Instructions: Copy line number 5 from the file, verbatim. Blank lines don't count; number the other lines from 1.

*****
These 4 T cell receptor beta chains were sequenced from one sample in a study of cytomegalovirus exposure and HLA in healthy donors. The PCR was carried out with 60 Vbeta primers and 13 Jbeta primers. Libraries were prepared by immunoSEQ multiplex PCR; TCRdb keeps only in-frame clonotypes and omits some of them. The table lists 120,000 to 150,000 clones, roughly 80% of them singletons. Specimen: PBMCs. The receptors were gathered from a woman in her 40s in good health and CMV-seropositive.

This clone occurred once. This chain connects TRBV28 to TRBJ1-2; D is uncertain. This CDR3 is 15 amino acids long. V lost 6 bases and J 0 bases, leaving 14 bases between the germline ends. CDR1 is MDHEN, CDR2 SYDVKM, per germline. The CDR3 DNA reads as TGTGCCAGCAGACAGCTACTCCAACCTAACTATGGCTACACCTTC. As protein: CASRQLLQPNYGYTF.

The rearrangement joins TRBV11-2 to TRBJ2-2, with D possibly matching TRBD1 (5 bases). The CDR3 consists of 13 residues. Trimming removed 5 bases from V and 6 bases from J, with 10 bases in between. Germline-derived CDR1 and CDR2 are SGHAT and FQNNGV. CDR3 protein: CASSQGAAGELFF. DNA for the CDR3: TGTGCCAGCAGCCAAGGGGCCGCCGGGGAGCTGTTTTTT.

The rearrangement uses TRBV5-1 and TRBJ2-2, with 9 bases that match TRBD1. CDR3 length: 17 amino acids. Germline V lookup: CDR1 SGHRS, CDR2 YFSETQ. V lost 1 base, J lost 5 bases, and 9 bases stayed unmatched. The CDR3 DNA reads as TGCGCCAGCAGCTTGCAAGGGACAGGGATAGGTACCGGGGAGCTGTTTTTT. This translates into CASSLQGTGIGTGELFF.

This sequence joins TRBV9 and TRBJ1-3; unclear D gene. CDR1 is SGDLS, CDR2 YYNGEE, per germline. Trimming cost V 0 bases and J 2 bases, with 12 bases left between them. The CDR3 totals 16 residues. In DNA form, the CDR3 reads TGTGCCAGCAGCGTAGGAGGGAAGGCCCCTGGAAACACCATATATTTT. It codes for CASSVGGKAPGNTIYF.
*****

This sequence joins TRBV9 and TRBJ1-3; unclear D gene. CDR1 is SGDLS, CDR2 YYNGEE, per germline. Trimming cost V 0 bases and J 2 bases, with 12 bases left between them. The CDR3 totals 16 residues. In DNA form, the CDR3 reads TGTGCCAGCAGCGTAGGAGGGAAGGCCCCTGGAAACACCATATATTTT. It codes for CASSVGGKAPGNTIYF.